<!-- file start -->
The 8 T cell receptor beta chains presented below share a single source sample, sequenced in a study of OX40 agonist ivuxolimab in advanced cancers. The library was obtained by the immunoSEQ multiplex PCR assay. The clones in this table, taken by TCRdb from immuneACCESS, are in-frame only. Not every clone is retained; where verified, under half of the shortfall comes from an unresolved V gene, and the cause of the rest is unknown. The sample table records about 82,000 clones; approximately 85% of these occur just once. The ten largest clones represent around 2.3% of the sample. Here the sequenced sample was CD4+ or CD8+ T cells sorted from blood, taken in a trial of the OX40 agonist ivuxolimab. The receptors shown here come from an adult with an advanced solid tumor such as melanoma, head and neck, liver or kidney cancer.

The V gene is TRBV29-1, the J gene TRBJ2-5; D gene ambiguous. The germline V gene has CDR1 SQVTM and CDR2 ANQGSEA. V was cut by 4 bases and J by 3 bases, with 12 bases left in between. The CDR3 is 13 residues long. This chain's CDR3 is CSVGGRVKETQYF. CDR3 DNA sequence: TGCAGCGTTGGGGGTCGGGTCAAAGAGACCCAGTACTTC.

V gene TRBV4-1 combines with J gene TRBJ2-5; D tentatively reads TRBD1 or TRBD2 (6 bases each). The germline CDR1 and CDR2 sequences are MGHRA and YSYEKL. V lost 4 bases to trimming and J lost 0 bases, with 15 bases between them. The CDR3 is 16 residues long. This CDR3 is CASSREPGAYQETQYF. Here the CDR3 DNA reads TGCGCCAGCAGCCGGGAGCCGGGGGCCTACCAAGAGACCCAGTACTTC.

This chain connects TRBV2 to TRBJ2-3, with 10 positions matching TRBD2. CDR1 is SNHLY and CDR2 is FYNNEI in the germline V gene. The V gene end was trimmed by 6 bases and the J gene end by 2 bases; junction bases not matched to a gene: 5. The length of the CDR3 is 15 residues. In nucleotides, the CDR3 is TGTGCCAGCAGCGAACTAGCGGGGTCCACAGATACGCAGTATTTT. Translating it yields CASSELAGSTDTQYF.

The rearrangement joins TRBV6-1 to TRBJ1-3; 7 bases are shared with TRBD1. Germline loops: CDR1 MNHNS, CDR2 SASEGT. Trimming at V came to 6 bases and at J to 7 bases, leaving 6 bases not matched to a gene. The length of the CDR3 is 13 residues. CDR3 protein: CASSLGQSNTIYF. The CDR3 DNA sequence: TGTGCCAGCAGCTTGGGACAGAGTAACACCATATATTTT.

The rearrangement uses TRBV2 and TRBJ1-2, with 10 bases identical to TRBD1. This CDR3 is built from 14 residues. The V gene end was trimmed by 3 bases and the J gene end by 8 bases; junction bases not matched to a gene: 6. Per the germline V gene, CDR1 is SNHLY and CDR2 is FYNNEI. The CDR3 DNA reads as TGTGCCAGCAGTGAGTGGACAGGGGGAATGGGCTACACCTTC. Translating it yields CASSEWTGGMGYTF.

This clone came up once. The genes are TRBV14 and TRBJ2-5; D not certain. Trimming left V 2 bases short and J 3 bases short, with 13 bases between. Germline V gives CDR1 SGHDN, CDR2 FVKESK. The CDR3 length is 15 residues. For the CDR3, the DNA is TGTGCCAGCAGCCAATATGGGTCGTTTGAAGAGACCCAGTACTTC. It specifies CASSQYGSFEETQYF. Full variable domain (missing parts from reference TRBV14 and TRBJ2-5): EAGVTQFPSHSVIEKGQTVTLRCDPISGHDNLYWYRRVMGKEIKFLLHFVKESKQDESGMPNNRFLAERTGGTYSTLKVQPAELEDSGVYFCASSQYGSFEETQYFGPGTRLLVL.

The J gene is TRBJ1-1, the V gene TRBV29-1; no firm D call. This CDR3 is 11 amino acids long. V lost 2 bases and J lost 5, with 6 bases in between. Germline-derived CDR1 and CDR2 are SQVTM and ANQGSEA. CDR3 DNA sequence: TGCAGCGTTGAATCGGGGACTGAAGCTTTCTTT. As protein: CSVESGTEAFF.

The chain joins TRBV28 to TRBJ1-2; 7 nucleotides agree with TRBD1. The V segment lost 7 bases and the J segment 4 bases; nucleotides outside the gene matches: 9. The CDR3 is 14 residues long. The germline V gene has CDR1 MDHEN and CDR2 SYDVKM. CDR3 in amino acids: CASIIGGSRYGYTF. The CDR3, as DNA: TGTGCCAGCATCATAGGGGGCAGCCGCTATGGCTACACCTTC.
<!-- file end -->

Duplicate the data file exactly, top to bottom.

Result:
The 8 T cell receptor beta chains presented below share a single source sample, sequenced in a study of OX40 agonist ivuxolimab in advanced cancers. The library was obtained by the immunoSEQ multiplex PCR assay. The clones in this table, taken by TCRdb from immuneACCESS, are in-frame only. Not every clone is retained; where verified, under half of the shortfall comes from an unresolved V gene, and the cause of the rest is unknown. The sample table records about 82,000 clones; approximately 85% of these occur just once. The ten largest clones represent around 2.3% of the sample. Here the sequenced sample was CD4+ or CD8+ T cells sorted from blood, taken in a trial of the OX40 agonist ivuxolimab. The receptors shown here come from an adult with an advanced solid tumor such as melanoma, head and neck, liver or kidney cancer.

The V gene is TRBV29-1, the J gene TRBJ2-5; D gene ambiguous. The germline V gene has CDR1 SQVTM and CDR2 ANQGSEA. V was cut by 4 bases and J by 3 bases, with 12 bases left in between. The CDR3 is 13 residues long. This chain's CDR3 is CSVGGRVKETQYF. CDR3 DNA sequence: TGCAGCGTTGGGGGTCGGGTCAAAGAGACCCAGTACTTC.

V gene TRBV4-1 combines with J gene TRBJ2-5; D tentatively reads TRBD1 or TRBD2 (6 bases each). The germline CDR1 and CDR2 sequences are MGHRA and YSYEKL. V lost 4 bases to trimming and J lost 0 bases, with 15 bases between them. The CDR3 is 16 residues long. This CDR3 is CASSREPGAYQETQYF. Here the CDR3 DNA reads TGCGCCAGCAGCCGGGAGCCGGGGGCCTACCAAGAGACCCAGTACTTC.

This chain connects TRBV2 to TRBJ2-3, with 10 positions matching TRBD2. CDR1 is SNHLY and CDR2 is FYNNEI in the germline V gene. The V gene end was trimmed by 6 bases and the J gene end by 2 bases; junction bases not matched to a gene: 5. The length of the CDR3 is 15 residues. In nucleotides, the CDR3 is TGTGCCAGCAGCGAACTAGCGGGGTCCACAGATACGCAGTATTTT. Translating it yields CASSELAGSTDTQYF.

The rearrangement joins TRBV6-1 to TRBJ1-3; 7 bases are shared with TRBD1. Germline loops: CDR1 MNHNS, CDR2 SASEGT. Trimming at V came to 6 bases and at J to 7 bases, leaving 6 bases not matched to a gene. The length of the CDR3 is 13 residues. CDR3 protein: CASSLGQSNTIYF. The CDR3 DNA sequence: TGTGCCAGCAGCTTGGGACAGAGTAACACCATATATTTT.

The rearrangement uses TRBV2 and TRBJ1-2, with 10 bases identical to TRBD1. This CDR3 is built from 14 residues. The V gene end was trimmed by 3 bases and the J gene end by 8 bases; junction bases not matched to a gene: 6. Per the germline V gene, CDR1 is SNHLY and CDR2 is FYNNEI. The CDR3 DNA reads as TGTGCCAGCAGTGAGTGGACAGGGGGAATGGGCTACACCTTC. Translating it yields CASSEWTGGMGYTF.

This clone came up once. The genes are TRBV14 and TRBJ2-5; D not certain. Trimming left V 2 bases short and J 3 bases short, with 13 bases between. Germline V gives CDR1 SGHDN, CDR2 FVKESK. The CDR3 length is 15 residues. For the CDR3, the DNA is TGTGCCAGCAGCCAATATGGGTCGTTTGAAGAGACCCAGTACTTC. It specifies CASSQYGSFEETQYF. Full variable domain (missing parts from reference TRBV14 and TRBJ2-5): EAGVTQFPSHSVIEKGQTVTLRCDPISGHDNLYWYRRVMGKEIKFLLHFVKESKQDESGMPNNRFLAERTGGTYSTLKVQPAELEDSGVYFCASSQYGSFEETQYFGPGTRLLVL.

The J gene is TRBJ1-1, the V gene TRBV29-1; no firm D call. This CDR3 is 11 amino acids long. V lost 2 bases and J lost 5, with 6 bases in between. Germline-derived CDR1 and CDR2 are SQVTM and ANQGSEA. CDR3 DNA sequence: TGCAGCGTTGAATCGGGGACTGAAGCTTTCTTT. As protein: CSVESGTEAFF.

The chain joins TRBV28 to TRBJ1-2; 7 nucleotides agree with TRBD1. The V segment lost 7 bases and the J segment 4 bases; nucleotides outside the gene matches: 9. The CDR3 is 14 residues long. The germline V gene has CDR1 MDHEN and CDR2 SYDVKM. CDR3 in amino acids: CASIIGGSRYGYTF. The CDR3, as DNA: TGTGCCAGCATCATAGGGGGCAGCCGCTATGGCTACACCTTC.